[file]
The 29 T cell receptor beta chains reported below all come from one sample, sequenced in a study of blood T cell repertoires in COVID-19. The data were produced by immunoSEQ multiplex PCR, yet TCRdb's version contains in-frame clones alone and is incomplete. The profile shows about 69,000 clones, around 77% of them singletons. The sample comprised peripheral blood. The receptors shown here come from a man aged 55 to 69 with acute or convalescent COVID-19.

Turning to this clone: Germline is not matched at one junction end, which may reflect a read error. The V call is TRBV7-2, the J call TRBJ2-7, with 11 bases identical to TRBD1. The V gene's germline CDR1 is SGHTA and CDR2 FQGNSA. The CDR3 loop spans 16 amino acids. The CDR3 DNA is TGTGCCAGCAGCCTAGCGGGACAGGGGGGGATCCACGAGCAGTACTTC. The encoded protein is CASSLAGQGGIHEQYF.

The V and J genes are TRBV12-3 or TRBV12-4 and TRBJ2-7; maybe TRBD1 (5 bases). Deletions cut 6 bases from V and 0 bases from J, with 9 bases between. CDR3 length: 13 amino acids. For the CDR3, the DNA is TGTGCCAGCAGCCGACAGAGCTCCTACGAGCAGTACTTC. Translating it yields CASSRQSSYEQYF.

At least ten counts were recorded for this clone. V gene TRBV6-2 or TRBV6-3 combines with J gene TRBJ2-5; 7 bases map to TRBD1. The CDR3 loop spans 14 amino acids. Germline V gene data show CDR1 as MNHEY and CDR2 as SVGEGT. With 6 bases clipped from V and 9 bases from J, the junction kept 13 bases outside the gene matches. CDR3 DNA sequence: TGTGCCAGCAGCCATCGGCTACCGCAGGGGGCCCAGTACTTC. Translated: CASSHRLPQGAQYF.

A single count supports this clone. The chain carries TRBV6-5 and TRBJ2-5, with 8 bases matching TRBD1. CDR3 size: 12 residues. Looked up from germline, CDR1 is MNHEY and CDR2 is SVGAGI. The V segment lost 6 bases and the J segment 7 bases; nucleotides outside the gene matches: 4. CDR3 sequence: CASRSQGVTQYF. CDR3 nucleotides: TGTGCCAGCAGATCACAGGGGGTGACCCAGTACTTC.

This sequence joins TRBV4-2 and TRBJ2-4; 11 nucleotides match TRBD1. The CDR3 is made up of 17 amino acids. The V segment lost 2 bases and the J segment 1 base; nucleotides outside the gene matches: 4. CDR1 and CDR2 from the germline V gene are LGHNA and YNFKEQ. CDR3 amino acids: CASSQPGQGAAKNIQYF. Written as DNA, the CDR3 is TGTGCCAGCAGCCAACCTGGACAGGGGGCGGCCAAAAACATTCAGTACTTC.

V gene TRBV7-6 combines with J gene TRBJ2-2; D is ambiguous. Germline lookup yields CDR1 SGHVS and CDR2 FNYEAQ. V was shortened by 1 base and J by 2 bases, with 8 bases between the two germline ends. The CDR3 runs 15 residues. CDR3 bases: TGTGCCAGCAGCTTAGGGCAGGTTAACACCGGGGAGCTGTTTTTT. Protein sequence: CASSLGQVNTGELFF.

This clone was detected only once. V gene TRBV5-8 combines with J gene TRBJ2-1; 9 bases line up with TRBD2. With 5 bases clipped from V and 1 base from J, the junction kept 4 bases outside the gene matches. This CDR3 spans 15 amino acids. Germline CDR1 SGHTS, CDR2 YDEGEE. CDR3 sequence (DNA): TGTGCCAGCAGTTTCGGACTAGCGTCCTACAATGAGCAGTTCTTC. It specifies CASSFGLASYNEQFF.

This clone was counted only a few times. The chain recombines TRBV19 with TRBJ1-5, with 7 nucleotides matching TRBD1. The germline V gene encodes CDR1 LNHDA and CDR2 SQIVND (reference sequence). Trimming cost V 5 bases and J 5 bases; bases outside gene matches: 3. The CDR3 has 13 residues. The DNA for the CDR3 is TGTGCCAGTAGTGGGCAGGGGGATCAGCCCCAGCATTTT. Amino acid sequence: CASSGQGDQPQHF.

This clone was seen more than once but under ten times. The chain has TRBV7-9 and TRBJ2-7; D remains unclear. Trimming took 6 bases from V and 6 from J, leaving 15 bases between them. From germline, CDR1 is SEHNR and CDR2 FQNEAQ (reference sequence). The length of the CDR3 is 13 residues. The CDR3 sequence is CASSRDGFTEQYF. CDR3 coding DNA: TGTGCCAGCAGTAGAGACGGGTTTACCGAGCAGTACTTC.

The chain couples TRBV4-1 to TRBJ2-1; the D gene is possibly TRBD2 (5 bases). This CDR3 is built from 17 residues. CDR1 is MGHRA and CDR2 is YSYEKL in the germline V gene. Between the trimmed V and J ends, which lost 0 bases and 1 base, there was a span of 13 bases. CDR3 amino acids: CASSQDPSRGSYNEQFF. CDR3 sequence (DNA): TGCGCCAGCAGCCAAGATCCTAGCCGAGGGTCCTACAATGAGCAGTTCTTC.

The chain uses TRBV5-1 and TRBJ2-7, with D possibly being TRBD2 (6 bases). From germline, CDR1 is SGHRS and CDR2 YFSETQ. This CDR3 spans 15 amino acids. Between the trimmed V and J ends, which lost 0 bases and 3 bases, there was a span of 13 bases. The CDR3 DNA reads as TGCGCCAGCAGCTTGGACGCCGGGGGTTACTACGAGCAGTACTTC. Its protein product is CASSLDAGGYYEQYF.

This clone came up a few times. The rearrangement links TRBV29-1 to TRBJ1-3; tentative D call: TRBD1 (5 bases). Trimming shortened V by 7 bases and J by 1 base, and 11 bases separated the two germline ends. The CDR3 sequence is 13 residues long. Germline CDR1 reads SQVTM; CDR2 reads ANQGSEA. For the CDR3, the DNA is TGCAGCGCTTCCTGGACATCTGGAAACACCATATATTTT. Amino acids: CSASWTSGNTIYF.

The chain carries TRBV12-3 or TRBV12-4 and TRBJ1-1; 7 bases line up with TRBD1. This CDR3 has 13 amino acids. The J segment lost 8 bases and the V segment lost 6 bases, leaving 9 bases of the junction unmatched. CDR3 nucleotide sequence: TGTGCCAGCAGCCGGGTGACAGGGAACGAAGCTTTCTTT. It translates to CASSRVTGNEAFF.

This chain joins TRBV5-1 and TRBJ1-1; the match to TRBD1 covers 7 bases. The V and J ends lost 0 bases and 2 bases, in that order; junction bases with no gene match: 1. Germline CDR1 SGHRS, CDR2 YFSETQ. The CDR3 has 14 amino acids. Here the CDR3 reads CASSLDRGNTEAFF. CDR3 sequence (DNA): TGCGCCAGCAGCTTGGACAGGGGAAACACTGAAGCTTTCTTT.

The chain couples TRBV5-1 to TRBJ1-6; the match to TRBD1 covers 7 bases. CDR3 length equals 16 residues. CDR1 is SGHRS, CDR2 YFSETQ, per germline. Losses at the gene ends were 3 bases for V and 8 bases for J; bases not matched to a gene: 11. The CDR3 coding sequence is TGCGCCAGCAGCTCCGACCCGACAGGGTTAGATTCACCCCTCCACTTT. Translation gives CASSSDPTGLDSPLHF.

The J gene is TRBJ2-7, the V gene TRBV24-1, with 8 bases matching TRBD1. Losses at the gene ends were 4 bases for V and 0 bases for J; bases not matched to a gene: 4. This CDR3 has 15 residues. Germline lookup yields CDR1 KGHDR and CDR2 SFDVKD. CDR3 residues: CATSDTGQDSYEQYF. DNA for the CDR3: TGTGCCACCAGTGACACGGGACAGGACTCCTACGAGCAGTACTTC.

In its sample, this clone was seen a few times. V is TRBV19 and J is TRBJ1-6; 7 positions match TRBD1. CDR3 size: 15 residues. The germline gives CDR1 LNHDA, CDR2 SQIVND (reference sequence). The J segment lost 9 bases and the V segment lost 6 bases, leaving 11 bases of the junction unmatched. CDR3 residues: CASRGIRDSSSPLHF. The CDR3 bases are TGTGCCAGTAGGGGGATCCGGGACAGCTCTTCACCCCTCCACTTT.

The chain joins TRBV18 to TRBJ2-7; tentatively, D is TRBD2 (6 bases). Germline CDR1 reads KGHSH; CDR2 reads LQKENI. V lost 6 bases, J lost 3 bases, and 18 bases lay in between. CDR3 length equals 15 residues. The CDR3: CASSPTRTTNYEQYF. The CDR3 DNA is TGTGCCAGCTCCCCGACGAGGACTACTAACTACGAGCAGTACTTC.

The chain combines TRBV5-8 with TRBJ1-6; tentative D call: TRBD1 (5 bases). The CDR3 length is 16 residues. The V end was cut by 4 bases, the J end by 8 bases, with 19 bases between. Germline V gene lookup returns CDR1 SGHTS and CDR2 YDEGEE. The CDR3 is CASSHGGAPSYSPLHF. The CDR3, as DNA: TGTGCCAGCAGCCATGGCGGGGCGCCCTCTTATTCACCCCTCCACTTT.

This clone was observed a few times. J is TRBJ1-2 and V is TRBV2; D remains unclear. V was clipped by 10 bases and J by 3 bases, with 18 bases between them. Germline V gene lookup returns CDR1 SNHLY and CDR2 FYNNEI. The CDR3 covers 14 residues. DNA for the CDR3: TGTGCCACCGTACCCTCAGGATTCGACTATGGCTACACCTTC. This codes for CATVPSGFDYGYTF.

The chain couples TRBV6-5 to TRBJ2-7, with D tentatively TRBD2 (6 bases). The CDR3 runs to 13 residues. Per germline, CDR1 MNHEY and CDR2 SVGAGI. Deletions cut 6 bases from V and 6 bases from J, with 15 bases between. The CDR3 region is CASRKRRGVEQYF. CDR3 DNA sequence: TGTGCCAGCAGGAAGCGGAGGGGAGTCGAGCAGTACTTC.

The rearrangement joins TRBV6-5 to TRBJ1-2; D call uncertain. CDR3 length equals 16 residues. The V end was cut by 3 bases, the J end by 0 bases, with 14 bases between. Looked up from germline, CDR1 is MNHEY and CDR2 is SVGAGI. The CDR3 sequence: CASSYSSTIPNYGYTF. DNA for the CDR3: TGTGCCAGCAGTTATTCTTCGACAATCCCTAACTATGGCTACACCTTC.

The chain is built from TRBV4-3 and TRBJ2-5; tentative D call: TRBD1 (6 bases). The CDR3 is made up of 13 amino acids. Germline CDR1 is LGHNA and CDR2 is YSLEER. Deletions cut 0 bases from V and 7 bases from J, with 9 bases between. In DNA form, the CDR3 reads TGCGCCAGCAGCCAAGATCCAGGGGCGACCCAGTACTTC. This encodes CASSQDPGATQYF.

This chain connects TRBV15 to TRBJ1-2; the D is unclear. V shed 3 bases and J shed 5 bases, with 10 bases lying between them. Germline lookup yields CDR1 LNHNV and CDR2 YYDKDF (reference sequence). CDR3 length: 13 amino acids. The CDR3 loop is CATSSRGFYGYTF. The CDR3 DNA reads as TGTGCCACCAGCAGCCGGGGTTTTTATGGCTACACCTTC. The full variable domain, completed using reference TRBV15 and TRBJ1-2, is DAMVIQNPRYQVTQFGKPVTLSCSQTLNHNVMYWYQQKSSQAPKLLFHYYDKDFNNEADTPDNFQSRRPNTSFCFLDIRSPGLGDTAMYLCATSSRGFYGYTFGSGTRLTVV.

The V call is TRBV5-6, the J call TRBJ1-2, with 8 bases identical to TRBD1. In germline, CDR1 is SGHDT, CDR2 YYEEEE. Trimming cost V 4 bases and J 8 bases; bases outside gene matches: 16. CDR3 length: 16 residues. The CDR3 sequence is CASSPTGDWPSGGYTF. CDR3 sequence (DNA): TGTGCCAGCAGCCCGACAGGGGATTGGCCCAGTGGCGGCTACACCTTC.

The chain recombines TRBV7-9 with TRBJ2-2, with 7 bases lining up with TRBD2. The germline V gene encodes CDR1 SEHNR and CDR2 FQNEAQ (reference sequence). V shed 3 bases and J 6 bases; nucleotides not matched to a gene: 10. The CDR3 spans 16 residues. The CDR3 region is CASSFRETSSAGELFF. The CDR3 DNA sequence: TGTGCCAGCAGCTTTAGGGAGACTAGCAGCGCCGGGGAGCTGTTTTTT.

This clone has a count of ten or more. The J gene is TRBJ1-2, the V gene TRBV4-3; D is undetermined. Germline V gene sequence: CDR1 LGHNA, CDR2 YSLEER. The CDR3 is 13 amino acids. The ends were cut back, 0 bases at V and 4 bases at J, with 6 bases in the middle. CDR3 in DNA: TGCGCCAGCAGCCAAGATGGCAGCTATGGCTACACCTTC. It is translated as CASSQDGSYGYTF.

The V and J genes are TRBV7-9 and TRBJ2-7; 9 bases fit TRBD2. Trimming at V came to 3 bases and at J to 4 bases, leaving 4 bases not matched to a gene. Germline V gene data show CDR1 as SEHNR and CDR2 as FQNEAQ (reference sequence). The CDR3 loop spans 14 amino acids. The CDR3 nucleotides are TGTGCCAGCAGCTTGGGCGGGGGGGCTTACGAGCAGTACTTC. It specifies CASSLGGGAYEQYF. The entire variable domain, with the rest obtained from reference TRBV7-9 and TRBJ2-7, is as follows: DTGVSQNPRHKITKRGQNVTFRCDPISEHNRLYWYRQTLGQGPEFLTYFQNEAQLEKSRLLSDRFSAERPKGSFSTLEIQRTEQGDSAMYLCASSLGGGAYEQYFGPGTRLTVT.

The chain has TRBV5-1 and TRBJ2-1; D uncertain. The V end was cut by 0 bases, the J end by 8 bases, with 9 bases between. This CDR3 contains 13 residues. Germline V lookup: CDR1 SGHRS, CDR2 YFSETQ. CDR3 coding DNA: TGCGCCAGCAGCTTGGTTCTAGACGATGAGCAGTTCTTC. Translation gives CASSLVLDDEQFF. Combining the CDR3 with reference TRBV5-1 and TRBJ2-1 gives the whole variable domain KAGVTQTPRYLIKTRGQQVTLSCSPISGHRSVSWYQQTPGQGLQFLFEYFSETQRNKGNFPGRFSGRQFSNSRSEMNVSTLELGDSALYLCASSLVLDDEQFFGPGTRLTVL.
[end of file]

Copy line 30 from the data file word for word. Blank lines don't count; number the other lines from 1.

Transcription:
The chain has TRBV5-1 and TRBJ2-1; D uncertain. The V end was cut by 0 bases, the J end by 8 bases, with 9 bases between. This CDR3 contains 13 residues. Germline V lookup: CDR1 SGHRS, CDR2 YFSETQ. CDR3 coding DNA: TGCGCCAGCAGCTTGGTTCTAGACGATGAGCAGTTCTTC. Translation gives CASSLVLDDEQFF. Combining the CDR3 with reference TRBV5-1 and TRBJ2-1 gives the whole variable domain KAGVTQTPRYLIKTRGQQVTLSCSPISGHRSVSWYQQTPGQGLQFLFEYFSETQRNKGNFPGRFSGRQFSNSRSEMNVSTLELGDSALYLCASSLVLDDEQFFGPGTRLTVL.